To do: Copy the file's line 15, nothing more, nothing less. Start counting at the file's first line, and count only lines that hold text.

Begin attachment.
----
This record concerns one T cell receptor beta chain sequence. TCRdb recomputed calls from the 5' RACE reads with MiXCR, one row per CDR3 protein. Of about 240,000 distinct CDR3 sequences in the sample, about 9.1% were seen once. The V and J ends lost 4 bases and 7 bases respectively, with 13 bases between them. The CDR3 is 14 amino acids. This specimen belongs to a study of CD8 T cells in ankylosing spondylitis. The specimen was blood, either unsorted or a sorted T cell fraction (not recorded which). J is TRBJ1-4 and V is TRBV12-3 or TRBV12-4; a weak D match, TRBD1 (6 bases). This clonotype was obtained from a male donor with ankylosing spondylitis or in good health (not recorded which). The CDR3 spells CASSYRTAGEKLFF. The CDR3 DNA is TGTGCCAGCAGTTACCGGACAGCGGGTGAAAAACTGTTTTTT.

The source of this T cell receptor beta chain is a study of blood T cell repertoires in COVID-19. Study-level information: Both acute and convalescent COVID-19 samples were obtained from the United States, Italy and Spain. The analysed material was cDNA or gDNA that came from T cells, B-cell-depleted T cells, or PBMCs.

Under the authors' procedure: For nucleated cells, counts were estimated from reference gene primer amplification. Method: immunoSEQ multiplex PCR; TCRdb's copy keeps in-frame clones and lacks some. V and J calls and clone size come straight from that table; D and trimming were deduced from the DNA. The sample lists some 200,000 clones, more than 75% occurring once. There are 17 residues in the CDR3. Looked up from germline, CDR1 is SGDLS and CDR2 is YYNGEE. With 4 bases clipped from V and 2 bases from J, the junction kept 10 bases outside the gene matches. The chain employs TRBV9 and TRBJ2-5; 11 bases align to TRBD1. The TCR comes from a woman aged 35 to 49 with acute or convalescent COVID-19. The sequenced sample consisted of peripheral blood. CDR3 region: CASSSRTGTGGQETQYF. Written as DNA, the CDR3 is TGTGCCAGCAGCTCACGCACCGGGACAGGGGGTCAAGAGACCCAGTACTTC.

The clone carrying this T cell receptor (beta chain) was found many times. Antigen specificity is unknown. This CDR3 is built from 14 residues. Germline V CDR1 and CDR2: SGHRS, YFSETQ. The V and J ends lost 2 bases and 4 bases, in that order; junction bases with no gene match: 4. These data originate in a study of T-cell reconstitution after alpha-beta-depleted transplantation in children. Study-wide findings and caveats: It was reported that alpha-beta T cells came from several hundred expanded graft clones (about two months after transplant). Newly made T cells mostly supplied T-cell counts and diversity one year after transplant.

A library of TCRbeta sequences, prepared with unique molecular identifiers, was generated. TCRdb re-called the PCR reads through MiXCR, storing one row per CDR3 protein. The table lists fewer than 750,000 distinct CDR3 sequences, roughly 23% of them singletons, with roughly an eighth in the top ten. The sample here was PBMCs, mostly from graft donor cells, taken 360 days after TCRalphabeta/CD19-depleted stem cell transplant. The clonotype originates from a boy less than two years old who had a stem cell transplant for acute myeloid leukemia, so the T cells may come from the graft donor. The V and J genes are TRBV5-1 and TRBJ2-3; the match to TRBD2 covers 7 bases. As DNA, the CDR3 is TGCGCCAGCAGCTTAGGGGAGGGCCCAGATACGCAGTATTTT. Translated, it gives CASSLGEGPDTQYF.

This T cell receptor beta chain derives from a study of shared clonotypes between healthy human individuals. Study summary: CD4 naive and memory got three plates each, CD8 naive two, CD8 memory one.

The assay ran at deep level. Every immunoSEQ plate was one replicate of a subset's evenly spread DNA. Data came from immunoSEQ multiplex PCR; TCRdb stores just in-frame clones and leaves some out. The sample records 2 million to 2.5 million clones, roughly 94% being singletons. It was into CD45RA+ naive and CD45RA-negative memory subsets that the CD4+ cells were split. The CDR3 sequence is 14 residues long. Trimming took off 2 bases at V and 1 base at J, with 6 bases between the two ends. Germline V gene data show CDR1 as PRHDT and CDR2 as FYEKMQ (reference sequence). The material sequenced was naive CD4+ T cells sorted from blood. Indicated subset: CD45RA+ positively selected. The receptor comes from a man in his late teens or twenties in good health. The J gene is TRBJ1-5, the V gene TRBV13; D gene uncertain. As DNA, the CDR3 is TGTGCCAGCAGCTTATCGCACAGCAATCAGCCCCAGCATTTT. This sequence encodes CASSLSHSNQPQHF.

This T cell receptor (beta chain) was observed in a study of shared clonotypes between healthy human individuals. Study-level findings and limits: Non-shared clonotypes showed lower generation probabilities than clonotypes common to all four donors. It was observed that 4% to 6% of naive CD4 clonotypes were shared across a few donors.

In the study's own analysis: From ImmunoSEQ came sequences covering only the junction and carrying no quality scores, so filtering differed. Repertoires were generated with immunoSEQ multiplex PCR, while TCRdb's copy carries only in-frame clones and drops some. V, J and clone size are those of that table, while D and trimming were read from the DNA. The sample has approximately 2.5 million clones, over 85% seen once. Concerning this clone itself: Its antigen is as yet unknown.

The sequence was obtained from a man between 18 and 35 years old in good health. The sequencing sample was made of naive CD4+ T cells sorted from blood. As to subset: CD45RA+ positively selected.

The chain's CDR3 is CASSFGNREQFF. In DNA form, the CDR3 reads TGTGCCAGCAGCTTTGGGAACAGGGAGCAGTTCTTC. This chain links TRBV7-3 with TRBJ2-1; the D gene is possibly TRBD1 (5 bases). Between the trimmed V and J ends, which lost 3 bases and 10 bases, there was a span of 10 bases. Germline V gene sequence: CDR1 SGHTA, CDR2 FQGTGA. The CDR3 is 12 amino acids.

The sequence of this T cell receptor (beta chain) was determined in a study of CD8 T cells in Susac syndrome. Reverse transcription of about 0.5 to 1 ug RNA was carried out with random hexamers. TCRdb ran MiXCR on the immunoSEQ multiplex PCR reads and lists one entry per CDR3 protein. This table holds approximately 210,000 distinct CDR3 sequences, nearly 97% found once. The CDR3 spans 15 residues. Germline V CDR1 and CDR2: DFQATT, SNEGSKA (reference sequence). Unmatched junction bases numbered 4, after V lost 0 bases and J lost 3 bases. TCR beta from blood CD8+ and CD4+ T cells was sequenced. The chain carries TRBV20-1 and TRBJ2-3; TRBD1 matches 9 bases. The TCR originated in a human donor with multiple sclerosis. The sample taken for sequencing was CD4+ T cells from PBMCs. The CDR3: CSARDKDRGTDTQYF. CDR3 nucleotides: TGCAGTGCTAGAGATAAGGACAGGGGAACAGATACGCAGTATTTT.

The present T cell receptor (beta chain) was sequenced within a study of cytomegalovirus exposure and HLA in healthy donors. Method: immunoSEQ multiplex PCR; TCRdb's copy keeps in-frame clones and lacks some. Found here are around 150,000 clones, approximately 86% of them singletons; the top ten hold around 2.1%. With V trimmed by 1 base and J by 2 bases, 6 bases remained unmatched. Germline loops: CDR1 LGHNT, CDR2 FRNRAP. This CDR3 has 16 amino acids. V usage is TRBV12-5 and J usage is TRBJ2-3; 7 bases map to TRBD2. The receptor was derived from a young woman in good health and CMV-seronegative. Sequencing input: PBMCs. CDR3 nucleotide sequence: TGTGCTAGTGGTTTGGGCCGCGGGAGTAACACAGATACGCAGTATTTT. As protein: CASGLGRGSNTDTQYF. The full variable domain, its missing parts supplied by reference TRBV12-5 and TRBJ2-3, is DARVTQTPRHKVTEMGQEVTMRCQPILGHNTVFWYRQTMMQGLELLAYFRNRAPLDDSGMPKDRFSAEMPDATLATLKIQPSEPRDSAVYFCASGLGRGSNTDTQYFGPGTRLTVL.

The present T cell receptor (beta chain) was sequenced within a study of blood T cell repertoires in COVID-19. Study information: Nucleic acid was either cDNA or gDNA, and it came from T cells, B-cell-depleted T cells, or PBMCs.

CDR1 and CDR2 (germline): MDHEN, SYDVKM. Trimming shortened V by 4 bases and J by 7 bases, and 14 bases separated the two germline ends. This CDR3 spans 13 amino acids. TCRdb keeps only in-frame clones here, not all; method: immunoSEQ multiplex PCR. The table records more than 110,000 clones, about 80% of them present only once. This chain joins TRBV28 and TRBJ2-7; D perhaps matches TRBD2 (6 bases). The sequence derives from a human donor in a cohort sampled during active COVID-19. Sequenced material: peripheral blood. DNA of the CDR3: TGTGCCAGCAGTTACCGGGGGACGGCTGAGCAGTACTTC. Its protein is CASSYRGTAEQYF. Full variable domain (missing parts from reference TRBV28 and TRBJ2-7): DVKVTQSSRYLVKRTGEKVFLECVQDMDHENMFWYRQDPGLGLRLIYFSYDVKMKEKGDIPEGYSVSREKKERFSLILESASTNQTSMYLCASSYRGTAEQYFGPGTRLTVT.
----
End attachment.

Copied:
CDR1 and CDR2 (germline): MDHEN, SYDVKM. Trimming shortened V by 4 bases and J by 7 bases, and 14 bases separated the two germline ends. This CDR3 spans 13 amino acids. TCRdb keeps only in-frame clones here, not all; method: immunoSEQ multiplex PCR. The table records more than 110,000 clones, about 80% of them present only once. This chain joins TRBV28 and TRBJ2-7; D perhaps matches TRBD2 (6 bases). The sequence derives from a human donor in a cohort sampled during active COVID-19. Sequenced material: peripheral blood. DNA of the CDR3: TGTGCCAGCAGTTACCGGGGGACGGCTGAGCAGTACTTC. Its protein is CASSYRGTAEQYF. Full variable domain (missing parts from reference TRBV28 and TRBJ2-7): DVKVTQSSRYLVKRTGEKVFLECVQDMDHENMFWYRQDPGLGLRLIYFSYDVKMKEKGDIPEGYSVSREKKERFSLILESASTNQTSMYLCASSYRGTAEQYFGPGTRLTVT.